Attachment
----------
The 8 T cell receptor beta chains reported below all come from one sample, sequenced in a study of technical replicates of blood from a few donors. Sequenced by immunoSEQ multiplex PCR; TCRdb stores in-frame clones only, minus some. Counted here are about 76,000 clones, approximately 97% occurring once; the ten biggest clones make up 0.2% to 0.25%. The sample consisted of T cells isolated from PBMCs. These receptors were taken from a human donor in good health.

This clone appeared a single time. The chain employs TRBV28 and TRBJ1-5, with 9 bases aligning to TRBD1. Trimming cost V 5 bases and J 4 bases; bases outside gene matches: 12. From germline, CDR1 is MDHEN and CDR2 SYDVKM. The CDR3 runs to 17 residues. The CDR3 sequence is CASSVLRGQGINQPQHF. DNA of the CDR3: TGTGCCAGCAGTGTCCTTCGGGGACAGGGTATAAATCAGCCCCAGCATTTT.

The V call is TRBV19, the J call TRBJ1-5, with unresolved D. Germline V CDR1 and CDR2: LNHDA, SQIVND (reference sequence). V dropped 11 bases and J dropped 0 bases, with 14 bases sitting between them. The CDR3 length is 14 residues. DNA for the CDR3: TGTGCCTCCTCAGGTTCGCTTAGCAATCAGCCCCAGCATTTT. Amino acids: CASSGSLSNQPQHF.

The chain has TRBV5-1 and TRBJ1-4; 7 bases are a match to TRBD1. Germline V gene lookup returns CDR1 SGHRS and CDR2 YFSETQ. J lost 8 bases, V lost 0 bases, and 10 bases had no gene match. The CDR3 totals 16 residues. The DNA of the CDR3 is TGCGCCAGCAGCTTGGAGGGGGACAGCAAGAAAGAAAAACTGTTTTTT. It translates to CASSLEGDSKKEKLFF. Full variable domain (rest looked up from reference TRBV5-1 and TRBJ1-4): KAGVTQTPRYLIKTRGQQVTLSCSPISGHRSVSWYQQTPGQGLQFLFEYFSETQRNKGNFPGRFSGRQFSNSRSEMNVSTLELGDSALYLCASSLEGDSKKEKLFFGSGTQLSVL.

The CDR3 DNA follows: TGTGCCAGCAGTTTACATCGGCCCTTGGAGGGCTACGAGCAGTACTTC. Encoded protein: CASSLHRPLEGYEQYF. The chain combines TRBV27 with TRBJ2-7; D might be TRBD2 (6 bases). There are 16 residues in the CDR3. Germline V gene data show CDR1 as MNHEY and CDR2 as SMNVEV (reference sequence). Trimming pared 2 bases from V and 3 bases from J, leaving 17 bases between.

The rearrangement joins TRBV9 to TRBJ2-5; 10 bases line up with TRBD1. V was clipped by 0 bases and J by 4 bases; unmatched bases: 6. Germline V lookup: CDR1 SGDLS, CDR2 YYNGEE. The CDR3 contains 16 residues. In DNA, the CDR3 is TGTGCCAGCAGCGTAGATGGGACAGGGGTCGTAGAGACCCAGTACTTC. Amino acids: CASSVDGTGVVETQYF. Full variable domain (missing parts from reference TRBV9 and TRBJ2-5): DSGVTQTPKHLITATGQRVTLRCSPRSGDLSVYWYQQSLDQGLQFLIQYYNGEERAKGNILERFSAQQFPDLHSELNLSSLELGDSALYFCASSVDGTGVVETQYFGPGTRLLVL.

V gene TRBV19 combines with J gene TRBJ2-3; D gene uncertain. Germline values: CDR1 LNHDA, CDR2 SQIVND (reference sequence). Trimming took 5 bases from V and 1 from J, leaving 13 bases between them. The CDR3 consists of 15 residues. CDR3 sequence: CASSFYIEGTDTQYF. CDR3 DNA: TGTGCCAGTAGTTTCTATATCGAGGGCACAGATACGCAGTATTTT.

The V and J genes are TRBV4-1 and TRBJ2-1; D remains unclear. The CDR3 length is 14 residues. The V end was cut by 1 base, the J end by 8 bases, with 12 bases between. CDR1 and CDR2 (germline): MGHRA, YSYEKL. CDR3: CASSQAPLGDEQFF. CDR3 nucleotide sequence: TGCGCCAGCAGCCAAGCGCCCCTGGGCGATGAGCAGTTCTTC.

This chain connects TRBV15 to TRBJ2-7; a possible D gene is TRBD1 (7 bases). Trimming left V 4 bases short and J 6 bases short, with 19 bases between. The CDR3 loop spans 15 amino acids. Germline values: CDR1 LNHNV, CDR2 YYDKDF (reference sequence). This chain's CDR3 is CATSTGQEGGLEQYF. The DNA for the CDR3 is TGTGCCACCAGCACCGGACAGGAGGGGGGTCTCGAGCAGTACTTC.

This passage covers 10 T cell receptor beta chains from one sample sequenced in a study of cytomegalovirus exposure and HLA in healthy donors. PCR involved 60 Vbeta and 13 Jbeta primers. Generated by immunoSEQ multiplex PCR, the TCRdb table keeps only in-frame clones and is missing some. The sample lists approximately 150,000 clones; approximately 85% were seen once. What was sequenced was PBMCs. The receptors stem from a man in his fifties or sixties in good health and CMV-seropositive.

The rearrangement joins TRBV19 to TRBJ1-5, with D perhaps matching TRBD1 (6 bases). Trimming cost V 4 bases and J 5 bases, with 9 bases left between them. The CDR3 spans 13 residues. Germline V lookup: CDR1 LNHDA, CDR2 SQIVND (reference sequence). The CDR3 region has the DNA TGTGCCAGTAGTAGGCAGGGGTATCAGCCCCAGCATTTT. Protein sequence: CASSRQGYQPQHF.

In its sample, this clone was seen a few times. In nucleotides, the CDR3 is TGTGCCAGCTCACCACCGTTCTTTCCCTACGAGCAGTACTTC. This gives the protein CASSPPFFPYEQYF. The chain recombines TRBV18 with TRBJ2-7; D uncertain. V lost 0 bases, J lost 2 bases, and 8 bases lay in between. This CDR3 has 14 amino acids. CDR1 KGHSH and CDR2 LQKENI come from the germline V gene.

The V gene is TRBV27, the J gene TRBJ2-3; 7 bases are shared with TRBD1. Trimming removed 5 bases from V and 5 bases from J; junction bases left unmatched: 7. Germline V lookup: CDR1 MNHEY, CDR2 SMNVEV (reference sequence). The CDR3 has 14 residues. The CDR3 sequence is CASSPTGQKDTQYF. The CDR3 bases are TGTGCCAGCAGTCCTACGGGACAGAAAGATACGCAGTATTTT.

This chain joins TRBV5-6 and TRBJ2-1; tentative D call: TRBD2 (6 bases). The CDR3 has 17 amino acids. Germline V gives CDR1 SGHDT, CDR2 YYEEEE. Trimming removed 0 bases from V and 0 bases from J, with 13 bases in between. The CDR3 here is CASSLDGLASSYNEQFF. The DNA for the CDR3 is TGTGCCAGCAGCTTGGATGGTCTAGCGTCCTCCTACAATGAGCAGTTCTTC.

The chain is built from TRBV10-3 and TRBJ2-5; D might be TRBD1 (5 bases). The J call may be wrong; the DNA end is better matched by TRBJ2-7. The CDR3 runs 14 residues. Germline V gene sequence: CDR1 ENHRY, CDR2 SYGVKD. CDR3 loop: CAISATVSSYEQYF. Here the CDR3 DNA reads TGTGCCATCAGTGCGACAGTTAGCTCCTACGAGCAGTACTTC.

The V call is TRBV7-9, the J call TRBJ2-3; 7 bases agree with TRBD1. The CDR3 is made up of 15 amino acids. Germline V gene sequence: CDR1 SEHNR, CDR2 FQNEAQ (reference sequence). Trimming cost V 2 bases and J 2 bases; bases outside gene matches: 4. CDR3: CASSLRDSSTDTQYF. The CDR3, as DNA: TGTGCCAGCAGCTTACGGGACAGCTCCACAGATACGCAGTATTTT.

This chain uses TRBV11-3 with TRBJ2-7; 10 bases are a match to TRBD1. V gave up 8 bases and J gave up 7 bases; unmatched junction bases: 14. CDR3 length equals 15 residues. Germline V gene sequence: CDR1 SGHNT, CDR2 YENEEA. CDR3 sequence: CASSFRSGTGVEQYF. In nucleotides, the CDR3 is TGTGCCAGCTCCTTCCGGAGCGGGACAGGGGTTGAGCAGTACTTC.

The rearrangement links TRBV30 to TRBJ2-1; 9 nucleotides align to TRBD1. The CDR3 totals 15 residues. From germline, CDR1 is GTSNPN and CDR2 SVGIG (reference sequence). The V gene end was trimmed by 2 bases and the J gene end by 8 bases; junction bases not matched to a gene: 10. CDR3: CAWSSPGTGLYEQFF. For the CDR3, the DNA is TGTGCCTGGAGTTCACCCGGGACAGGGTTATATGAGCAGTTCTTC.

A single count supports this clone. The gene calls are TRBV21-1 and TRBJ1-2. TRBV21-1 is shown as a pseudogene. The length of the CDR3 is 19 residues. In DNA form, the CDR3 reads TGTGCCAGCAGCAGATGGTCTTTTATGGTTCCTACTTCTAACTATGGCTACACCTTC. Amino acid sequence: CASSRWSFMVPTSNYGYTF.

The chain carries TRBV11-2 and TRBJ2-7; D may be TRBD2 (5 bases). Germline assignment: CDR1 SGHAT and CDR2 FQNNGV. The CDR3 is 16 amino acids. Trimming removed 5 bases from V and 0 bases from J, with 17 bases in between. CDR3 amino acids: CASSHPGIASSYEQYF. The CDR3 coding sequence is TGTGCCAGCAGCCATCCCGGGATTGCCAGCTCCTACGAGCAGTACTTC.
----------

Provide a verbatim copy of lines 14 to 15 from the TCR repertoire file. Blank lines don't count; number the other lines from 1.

This chain joins TRBV5-6 and TRBJ2-1; tentative D call: TRBD2 (6 bases). The CDR3 has 17 amino acids. Germline V gives CDR1 SGHDT, CDR2 YYEEEE. Trimming removed 0 bases from V and 0 bases from J, with 13 bases in between. The CDR3 here is CASSLDGLASSYNEQFF. The DNA for the CDR3 is TGTGCCAGCAGCTTGGATGGTCTAGCGTCCTCCTACAATGAGCAGTTCTTC.

The chain is built from TRBV10-3 and TRBJ2-5; D might be TRBD1 (5 bases). The J call may be wrong; the DNA end is better matched by TRBJ2-7. The CDR3 runs 14 residues. Germline V gene sequence: CDR1 ENHRY, CDR2 SYGVKD. CDR3 loop: CAISATVSSYEQYF. Here the CDR3 DNA reads TGTGCCATCAGTGCGACAGTTAGCTCCTACGAGCAGTACTTC.